A mosquito control impoundment is a salt marsh or mangrove forest with an earthen dike around the perimeter that allows the area to be artificially flooded during the mosquito breeding season (approximately May to October). The salt marsh mosquitoes Aedes taeniorrhynchus and Aedes sollicitans will not lay their eggs upon standing water. Instead, they oviposit upon moist soil; the eggs hatch when flooded by tides or rainfall and develop into adults within 5 - 7 days. Flooding marshes during the breeding season, thus totally eliminates mosquito production from the area without having to use pesticides.

Impoundment dikes may surround the whole marsh, or may stop at the upland edge. A perimeter ditchIMP borders the dike on the inside and marks the area where material was excavated for dike construction. A number of water control structures are used to manipulate water levels within impoundments; these include pumps, culverts, spillways and weirs.

Over 16,000 ha of productive coastal salt marshes and mangrove forests along the Indian River Lagoon have been impounded for mosquito control. Research during the past 10 years, has shown that impounding can have severe environmental impacts on the marshes and the adjoining estuary. Of particular concern are degradation of water quality, isolation of habitat needed by sport and commercially important fishery species during critical times in their life cycles, elimination of productive marsh vegetation, adverse impacts on estuarine seagrasses, and interruption of the free flow of nutrients and organisms between wetlands and the lagoon.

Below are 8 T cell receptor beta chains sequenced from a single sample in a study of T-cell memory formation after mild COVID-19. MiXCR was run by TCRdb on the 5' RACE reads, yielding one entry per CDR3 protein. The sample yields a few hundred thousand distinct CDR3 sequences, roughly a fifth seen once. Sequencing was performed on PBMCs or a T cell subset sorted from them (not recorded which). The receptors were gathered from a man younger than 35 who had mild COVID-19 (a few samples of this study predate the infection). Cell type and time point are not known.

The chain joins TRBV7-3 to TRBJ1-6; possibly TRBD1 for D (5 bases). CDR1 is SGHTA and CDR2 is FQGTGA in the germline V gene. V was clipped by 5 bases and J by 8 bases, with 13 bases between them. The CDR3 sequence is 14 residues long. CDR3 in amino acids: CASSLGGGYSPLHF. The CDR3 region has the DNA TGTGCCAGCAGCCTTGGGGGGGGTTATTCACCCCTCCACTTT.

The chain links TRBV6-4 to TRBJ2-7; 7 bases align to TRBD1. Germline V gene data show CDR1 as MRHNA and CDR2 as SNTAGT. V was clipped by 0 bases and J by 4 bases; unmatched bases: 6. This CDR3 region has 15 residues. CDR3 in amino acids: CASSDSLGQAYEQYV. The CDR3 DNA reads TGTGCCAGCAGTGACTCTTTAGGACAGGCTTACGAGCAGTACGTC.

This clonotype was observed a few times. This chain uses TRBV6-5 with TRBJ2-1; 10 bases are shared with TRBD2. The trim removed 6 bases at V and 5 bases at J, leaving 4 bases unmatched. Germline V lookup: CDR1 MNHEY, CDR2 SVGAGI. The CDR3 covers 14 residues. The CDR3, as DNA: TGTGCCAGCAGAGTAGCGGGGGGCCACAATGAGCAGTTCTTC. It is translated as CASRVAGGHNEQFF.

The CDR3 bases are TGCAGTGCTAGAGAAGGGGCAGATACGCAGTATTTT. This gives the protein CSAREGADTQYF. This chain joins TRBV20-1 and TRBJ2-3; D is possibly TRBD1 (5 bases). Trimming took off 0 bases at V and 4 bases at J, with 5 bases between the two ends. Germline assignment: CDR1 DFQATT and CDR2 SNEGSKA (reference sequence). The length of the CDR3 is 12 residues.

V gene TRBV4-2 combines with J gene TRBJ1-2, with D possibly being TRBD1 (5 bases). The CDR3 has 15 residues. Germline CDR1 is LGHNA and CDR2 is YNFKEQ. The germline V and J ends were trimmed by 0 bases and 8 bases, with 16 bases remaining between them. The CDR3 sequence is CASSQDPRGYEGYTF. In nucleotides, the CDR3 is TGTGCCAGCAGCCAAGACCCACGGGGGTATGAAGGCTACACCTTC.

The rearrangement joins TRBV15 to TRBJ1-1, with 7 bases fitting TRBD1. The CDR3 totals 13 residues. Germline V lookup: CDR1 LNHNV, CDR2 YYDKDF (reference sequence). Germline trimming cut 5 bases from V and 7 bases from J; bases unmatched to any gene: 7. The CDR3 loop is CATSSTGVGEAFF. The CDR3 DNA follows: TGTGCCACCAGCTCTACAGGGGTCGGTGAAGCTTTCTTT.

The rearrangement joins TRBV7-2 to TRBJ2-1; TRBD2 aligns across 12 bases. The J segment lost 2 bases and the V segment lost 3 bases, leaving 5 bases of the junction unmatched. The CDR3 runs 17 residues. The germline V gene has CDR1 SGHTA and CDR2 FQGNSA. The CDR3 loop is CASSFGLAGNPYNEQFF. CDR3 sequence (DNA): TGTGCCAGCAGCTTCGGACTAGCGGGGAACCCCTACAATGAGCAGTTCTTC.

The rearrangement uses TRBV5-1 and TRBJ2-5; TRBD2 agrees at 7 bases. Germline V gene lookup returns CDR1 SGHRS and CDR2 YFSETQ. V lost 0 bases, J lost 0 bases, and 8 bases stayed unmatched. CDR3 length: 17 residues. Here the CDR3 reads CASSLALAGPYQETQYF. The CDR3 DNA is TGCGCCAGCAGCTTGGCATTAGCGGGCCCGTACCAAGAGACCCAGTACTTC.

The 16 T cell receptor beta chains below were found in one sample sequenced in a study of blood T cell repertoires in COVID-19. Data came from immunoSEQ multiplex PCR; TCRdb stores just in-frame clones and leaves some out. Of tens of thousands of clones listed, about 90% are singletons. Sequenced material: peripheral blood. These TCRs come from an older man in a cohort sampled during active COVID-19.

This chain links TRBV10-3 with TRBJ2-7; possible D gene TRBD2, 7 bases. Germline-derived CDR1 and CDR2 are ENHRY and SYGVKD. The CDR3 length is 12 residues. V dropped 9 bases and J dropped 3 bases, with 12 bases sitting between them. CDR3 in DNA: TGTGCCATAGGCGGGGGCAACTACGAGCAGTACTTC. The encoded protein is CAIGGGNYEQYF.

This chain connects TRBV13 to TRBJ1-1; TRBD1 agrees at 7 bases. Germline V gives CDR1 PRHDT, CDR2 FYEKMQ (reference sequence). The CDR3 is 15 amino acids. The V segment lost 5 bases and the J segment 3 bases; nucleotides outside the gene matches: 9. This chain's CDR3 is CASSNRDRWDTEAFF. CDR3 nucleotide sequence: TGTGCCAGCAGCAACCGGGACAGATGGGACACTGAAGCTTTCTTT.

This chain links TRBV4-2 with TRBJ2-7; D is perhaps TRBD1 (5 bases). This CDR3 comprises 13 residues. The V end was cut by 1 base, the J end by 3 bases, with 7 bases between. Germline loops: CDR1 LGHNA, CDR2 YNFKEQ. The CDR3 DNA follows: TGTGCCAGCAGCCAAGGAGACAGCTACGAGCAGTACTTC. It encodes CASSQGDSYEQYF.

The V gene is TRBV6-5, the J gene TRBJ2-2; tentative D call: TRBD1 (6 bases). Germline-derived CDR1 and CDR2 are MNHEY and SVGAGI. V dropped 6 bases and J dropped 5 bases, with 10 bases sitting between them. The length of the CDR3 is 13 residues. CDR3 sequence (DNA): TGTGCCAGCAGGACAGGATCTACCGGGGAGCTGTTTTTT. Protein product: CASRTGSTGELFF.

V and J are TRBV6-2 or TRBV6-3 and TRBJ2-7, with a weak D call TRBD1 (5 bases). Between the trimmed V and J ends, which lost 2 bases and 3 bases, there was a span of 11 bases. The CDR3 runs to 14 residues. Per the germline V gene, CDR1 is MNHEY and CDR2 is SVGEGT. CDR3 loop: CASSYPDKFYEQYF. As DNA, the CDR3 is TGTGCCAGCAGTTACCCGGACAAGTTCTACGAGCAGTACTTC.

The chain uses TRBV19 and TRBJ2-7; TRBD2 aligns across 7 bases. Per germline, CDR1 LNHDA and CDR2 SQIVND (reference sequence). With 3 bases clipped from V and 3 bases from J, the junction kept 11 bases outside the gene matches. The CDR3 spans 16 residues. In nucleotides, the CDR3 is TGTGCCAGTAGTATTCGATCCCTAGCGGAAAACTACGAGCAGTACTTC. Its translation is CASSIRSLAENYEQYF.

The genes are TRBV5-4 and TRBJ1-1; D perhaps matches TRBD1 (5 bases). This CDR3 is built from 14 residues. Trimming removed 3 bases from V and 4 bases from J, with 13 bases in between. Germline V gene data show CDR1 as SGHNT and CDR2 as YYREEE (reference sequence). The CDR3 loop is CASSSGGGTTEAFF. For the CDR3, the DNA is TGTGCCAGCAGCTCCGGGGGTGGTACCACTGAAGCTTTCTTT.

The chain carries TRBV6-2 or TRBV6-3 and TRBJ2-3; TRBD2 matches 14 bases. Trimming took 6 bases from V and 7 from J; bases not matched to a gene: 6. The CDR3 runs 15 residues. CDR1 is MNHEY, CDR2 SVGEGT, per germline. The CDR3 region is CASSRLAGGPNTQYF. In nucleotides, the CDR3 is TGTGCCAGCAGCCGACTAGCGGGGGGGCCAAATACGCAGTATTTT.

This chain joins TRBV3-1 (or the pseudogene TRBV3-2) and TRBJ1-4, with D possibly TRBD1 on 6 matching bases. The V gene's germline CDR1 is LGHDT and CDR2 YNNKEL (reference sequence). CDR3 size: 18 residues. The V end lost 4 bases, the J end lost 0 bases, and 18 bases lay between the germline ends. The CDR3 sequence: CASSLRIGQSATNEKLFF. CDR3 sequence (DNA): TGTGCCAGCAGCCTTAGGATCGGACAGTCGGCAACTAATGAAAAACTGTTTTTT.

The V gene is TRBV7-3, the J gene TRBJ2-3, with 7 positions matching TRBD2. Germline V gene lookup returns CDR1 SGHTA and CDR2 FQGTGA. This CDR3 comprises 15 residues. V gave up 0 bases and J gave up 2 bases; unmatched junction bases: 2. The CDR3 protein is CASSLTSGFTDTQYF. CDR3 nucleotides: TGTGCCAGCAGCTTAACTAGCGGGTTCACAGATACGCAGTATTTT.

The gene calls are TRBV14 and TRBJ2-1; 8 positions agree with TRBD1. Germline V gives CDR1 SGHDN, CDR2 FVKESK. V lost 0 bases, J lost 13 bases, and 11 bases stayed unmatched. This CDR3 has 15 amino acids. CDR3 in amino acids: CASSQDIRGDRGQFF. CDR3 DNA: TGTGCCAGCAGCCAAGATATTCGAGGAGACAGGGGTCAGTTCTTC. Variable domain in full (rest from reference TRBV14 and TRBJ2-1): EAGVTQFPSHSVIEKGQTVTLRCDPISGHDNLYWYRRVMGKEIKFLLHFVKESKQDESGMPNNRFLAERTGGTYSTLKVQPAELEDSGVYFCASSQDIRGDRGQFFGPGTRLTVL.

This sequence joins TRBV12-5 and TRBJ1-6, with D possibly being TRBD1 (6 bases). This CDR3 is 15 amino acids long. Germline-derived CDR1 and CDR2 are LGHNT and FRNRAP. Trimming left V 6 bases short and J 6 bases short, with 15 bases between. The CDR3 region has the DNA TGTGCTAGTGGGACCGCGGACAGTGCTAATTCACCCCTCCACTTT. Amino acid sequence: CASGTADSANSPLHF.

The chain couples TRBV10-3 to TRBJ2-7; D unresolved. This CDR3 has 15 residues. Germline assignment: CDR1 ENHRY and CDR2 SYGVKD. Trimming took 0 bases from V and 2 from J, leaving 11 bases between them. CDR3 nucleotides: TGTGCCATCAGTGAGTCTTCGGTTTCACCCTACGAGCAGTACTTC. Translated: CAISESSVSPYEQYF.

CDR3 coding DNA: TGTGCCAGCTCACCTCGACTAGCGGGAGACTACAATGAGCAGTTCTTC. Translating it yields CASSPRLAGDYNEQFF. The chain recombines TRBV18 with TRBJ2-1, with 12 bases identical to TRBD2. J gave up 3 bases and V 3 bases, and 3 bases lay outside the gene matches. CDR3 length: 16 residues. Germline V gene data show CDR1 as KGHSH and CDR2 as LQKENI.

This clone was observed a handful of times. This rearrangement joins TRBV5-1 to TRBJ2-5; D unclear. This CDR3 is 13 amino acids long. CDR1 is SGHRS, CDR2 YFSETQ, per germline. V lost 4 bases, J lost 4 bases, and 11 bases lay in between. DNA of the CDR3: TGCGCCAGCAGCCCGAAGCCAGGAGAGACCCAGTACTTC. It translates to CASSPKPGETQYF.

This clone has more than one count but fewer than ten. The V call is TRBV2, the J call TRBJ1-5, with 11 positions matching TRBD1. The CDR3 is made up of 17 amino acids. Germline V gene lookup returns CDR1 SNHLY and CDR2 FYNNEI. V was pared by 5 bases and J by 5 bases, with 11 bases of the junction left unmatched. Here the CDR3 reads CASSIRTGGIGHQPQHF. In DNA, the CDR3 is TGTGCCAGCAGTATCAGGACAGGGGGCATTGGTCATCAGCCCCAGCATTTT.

The same body of research, however, has been used to develop management techniques that mitigate many of these adverse effects while retaining the capability to control mosquitoes without having to use potentially harmful pesticides in these fragile areas. Some of these techniques, such as Rotational Impoundment Management (RIM) and cyclic management for waterfowl and shore bird habitat enhancement, have been tested and used repeatedly in the lagoon; others are continuously being evaluated.

More information on impoundments can be found under Wetlands and Estuarine research.

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